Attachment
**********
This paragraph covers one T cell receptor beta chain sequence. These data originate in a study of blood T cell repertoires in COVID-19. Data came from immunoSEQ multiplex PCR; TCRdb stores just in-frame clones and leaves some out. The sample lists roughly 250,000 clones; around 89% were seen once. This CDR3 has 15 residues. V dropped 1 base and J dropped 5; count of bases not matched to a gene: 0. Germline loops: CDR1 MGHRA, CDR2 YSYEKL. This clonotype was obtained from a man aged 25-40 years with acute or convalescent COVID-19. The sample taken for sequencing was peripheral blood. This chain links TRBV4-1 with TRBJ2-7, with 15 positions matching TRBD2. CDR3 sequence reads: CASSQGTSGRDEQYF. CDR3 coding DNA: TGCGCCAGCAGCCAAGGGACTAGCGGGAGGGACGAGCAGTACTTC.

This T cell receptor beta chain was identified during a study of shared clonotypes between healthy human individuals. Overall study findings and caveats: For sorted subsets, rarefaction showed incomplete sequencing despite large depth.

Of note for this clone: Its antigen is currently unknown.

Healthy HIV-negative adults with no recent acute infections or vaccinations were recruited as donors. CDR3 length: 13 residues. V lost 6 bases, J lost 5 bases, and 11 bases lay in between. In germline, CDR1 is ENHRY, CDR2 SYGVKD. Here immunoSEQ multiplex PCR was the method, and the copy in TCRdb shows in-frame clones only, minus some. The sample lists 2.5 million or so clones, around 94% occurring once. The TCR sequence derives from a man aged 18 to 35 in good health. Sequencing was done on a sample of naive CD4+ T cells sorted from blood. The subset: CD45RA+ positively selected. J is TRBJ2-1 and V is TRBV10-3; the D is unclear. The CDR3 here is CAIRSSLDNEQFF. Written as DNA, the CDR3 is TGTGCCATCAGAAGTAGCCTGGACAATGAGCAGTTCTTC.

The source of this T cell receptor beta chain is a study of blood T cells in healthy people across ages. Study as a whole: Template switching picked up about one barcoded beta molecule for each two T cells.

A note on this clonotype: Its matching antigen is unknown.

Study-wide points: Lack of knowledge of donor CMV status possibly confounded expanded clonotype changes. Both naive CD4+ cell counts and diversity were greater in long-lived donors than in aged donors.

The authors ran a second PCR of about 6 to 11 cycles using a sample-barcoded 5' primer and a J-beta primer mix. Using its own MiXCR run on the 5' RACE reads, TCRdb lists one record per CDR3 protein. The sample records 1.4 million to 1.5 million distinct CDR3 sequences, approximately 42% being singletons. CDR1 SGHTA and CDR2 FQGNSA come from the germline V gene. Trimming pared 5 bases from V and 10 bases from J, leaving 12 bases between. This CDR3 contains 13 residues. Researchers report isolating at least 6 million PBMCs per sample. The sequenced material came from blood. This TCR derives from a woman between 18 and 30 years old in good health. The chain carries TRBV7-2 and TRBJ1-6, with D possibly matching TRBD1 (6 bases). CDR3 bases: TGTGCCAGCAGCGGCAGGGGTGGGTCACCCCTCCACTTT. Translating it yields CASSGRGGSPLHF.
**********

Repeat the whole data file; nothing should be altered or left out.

This paragraph covers one T cell receptor beta chain sequence. These data originate in a study of blood T cell repertoires in COVID-19. Data came from immunoSEQ multiplex PCR; TCRdb stores just in-frame clones and leaves some out. The sample lists roughly 250,000 clones; around 89% were seen once. This CDR3 has 15 residues. V dropped 1 base and J dropped 5; count of bases not matched to a gene: 0. Germline loops: CDR1 MGHRA, CDR2 YSYEKL. This clonotype was obtained from a man aged 25-40 years with acute or convalescent COVID-19. The sample taken for sequencing was peripheral blood. This chain links TRBV4-1 with TRBJ2-7, with 15 positions matching TRBD2. CDR3 sequence reads: CASSQGTSGRDEQYF. CDR3 coding DNA: TGCGCCAGCAGCCAAGGGACTAGCGGGAGGGACGAGCAGTACTTC.

This T cell receptor beta chain was identified during a study of shared clonotypes between healthy human individuals. Overall study findings and caveats: For sorted subsets, rarefaction showed incomplete sequencing despite large depth.

Of note for this clone: Its antigen is currently unknown.

Healthy HIV-negative adults with no recent acute infections or vaccinations were recruited as donors. CDR3 length: 13 residues. V lost 6 bases, J lost 5 bases, and 11 bases lay in between. In germline, CDR1 is ENHRY, CDR2 SYGVKD. Here immunoSEQ multiplex PCR was the method, and the copy in TCRdb shows in-frame clones only, minus some. The sample lists 2.5 million or so clones, around 94% occurring once. The TCR sequence derives from a man aged 18 to 35 in good health. Sequencing was done on a sample of naive CD4+ T cells sorted from blood. The subset: CD45RA+ positively selected. J is TRBJ2-1 and V is TRBV10-3; the D is unclear. The CDR3 here is CAIRSSLDNEQFF. Written as DNA, the CDR3 is TGTGCCATCAGAAGTAGCCTGGACAATGAGCAGTTCTTC.

The source of this T cell receptor beta chain is a study of blood T cells in healthy people across ages. Study as a whole: Template switching picked up about one barcoded beta molecule for each two T cells.

A note on this clonotype: Its matching antigen is unknown.

Study-wide points: Lack of knowledge of donor CMV status possibly confounded expanded clonotype changes. Both naive CD4+ cell counts and diversity were greater in long-lived donors than in aged donors.

The authors ran a second PCR of about 6 to 11 cycles using a sample-barcoded 5' primer and a J-beta primer mix. Using its own MiXCR run on the 5' RACE reads, TCRdb lists one record per CDR3 protein. The sample records 1.4 million to 1.5 million distinct CDR3 sequences, approximately 42% being singletons. CDR1 SGHTA and CDR2 FQGNSA come from the germline V gene. Trimming pared 5 bases from V and 10 bases from J, leaving 12 bases between. This CDR3 contains 13 residues. Researchers report isolating at least 6 million PBMCs per sample. The sequenced material came from blood. This TCR derives from a woman between 18 and 30 years old in good health. The chain carries TRBV7-2 and TRBJ1-6, with D possibly matching TRBD1 (6 bases). CDR3 bases: TGTGCCAGCAGCGGCAGGGGTGGGTCACCCCTCCACTTT. Translating it yields CASSGRGGSPLHF.